Instructor: Rebecca Gillaspy
Dr. Gillaspy has taught health science at University of Phoenix and Ashford University and has a degree from Palmer College of Chiropractic.
Nutrition is the process of taking in nutrients from the foods you eat. Learn about the six nutrients needed for energy, maintenance of tissues and regulation of bodily processes: carbohydrates, fats, proteins, water, vitamins and minerals.
Have you ever heard the expression, ‘you are what you eat?’ While we can’t take this literally, this simple saying contains a lot of truth.
The foods you choose to eat determine which nutrients your body will receive and in what quantities. Nutrients are substances that allow your body to make energy, build and maintain tissues and regulate bodily processes. If you eat a healthy diet filled with a variety of high-nutrient foods, you are more likely to enjoy good health, than if you eat a poor diet that is lacking in nutrients. This lesson will provide an overview of nutrition, which is the process of taking in nutrients from foods, by looking at the six classes of nutrients:
Three of these six classes of nutrients are referred to as macronutrients because they are required in large quantities. The prefix macro means large, so this is a fairly easy term to remember.
The macronutrients are carbohydrates, lipids and proteins. They are somewhat unique because they are the only nutrients that provide your body with energy, which is measured in calories.
Of the three macronutrients, your body looks to carbohydrates for quick energy because carbs are readily available when there’s an immediate need for energy. All carbohydrates come from food, but different foods contain different types of carbohydrates. For example, when you eat a cookie, you are consuming mostly sugars, or simple carbs. Whereas your spaghetti dinner contains a lot of starches, which are complex carbs made up of many sugars. Eat some fruits and veggies and you will take in fiber, which is a type of carbohydrate that cannot be digested. This means you cannot get energy from fiber, yet fiber is great for moving foods through your digestive tract, so you want plenty of it in your diet.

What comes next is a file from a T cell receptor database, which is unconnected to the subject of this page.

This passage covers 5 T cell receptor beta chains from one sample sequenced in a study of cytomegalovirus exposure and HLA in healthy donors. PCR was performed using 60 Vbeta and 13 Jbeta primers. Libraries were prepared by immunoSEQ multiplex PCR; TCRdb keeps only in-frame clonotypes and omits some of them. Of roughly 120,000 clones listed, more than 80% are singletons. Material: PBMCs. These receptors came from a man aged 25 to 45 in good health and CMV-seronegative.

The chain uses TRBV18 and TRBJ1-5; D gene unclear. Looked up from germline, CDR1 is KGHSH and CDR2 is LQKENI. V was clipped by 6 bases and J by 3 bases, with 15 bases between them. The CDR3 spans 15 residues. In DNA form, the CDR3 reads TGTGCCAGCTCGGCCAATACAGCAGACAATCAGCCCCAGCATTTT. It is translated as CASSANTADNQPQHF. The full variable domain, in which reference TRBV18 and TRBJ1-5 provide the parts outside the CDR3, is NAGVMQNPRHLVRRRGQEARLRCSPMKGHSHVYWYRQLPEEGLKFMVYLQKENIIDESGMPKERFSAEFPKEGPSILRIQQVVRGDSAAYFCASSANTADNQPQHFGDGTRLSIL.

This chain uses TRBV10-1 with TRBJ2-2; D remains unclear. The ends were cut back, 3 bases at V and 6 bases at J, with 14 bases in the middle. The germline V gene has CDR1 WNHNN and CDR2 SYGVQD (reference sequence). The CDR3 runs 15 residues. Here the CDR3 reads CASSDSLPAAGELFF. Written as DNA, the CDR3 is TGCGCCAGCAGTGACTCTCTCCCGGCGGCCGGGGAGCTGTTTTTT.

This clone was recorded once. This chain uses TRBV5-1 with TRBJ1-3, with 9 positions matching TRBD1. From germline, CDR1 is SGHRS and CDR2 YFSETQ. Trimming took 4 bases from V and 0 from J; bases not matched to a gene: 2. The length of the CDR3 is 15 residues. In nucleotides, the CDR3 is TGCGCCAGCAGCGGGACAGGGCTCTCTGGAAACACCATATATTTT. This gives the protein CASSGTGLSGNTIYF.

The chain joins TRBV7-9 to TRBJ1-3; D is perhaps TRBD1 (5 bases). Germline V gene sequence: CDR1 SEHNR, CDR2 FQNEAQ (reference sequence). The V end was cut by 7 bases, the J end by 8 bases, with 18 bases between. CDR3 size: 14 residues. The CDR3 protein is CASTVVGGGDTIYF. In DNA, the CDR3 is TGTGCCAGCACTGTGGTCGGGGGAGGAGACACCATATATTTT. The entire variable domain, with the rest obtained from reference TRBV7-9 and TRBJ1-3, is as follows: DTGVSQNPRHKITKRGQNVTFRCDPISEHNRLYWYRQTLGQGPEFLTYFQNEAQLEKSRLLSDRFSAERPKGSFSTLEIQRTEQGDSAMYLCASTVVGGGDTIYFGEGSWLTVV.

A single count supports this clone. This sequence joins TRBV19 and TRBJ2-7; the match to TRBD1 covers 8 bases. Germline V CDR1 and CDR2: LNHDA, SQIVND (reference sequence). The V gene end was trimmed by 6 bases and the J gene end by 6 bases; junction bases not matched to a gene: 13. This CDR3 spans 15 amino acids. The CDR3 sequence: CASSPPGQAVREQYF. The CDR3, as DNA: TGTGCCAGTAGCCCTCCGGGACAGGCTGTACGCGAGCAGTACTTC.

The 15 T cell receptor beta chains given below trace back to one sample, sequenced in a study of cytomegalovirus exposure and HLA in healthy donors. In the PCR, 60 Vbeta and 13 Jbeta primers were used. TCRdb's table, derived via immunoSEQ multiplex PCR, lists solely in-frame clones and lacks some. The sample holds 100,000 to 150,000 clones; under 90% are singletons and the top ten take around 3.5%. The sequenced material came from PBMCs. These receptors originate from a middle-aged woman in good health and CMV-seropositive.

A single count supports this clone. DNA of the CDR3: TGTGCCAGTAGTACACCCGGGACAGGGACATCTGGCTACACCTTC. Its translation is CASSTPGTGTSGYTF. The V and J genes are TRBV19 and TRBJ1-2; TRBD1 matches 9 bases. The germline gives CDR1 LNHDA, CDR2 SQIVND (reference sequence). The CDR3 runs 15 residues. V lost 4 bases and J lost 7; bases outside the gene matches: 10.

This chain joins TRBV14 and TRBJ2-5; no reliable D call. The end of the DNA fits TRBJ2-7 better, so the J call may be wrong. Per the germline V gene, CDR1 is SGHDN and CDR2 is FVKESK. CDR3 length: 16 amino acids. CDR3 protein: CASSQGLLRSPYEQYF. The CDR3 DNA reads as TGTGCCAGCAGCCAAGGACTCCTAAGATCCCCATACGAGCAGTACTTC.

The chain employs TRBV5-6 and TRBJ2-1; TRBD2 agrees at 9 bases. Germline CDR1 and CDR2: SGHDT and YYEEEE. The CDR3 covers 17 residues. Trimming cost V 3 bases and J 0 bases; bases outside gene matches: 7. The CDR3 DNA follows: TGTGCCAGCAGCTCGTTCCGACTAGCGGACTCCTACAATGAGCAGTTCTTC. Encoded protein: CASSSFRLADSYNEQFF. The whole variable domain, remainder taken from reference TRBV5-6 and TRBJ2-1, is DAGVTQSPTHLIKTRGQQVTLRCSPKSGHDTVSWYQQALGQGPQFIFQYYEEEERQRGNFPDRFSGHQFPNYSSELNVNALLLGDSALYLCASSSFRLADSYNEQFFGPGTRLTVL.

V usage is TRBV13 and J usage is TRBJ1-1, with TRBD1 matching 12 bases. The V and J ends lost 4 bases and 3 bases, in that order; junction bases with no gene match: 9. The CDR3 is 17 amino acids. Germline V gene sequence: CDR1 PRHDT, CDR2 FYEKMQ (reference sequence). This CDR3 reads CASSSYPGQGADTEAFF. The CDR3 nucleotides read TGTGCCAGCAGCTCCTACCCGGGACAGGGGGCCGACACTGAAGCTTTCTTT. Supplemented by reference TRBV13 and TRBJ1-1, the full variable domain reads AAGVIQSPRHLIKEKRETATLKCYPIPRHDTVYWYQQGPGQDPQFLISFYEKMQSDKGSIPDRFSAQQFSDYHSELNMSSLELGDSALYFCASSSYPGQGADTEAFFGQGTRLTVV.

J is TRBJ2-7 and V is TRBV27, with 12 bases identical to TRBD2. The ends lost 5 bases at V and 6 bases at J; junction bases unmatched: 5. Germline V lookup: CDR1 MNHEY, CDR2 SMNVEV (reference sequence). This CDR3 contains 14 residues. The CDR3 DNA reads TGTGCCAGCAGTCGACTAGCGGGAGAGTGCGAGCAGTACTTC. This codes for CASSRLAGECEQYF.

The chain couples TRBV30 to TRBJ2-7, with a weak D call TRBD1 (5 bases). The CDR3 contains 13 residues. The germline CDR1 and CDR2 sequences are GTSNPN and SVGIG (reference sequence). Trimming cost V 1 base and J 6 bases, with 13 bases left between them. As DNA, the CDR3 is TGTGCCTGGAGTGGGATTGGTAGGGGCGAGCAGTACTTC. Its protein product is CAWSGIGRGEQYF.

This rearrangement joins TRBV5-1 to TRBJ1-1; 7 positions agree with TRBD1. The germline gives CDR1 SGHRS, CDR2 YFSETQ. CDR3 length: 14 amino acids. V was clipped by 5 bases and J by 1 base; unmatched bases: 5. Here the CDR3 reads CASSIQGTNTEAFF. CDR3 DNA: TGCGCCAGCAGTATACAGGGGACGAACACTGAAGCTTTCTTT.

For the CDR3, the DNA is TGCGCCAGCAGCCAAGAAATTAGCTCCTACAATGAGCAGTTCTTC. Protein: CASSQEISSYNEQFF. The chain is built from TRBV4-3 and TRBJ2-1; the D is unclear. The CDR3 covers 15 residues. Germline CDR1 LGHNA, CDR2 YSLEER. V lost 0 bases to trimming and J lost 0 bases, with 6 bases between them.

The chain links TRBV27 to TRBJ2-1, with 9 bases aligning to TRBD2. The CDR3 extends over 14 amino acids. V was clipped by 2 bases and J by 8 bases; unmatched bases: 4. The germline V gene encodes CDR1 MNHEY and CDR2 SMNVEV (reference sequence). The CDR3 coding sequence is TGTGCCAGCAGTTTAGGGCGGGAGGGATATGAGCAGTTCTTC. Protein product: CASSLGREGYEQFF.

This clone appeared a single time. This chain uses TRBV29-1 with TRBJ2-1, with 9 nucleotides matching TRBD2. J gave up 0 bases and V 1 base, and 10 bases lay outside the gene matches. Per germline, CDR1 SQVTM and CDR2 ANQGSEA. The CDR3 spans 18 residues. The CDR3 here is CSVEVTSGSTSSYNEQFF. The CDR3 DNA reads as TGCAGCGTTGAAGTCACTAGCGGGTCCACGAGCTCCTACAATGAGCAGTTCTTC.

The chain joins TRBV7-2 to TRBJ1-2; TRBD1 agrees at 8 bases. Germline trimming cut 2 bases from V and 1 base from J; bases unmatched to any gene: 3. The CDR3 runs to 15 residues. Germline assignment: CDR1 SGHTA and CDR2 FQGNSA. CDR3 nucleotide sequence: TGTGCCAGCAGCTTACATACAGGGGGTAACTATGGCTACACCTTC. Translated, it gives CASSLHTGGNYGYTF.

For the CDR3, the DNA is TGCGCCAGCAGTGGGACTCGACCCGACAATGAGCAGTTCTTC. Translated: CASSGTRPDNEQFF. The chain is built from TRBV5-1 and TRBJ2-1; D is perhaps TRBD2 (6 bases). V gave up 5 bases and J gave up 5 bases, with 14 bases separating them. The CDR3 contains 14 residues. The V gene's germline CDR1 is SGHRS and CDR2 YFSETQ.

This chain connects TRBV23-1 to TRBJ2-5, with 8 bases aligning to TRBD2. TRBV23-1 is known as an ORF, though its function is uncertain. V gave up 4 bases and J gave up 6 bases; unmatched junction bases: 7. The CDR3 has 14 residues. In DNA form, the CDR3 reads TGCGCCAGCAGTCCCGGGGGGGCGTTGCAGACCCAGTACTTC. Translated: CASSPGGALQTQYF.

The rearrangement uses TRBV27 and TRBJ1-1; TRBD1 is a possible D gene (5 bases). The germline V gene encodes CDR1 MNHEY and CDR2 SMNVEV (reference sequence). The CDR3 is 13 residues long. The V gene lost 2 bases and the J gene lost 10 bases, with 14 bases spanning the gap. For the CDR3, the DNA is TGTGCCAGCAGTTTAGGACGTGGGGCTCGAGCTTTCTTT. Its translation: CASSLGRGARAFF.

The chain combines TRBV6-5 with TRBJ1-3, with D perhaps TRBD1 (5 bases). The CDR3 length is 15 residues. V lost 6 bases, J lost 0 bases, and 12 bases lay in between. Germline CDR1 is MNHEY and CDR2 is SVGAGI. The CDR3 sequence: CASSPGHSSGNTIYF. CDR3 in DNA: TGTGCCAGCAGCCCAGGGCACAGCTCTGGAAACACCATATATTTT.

Lipids, which are commonly called fats, have more calories per gram than the other macronutrients, so you can think of them as energy-dense nutrients that are a perfect source of sustainable energy when you need some endurance. Like carbs, there are different types of fats. Saturated fats, like butter, are solid at room temperature; unsaturated fats, like vegetable oils, are liquid at room temperature.
As for proteins, they do contain calories, but because proteins are so important for growth, development and repair, your body uses them as a last resort source of energy. You get proteins in a variety of animal and plant foods, with meats and beans being good sources. Your body then breaks these protein-containing foods down into amino acids, which are the basic building blocks of proteins. The amino acids are then reassembled into thousands of different types of body proteins.
Water is another class of nutrient. Some nutritionists categorize water as a macronutrient because it’s needed in large quantities, but it’s typically placed in its own category, because, unlike the other nutrients, it’s a single substance. Water makes up about 60% of your body weight. It’s easily lost through urine, sweat and evaporation, so you need to frequently fill up by drinking liquids and eating foods that contain water, like fruits and vegetables. The functions of water are important because it lubricates your joints, transports substances around your body and regulates your body temperature, so you never want to be low on water.
The opposite of macronutrients are micronutrients, and as you might have guessed, they are required in small quantities. Our last two classes of nutrients, vitamins and minerals, are micronutrients. Micronutrients do not contain calories, which means they do not directly provide your body with energy. However, one of the functions of vitamins is energy metabolism, which means they help your body convert calorie-containing nutrients into energy. Other functions include maintaining your vision, protecting your cells from damage and helping with blood clotting. Vitamins are either fat soluble, which means they can be stored in fatty tissues, or water soluble, which means they dissolve in water and are easily flushed from the body.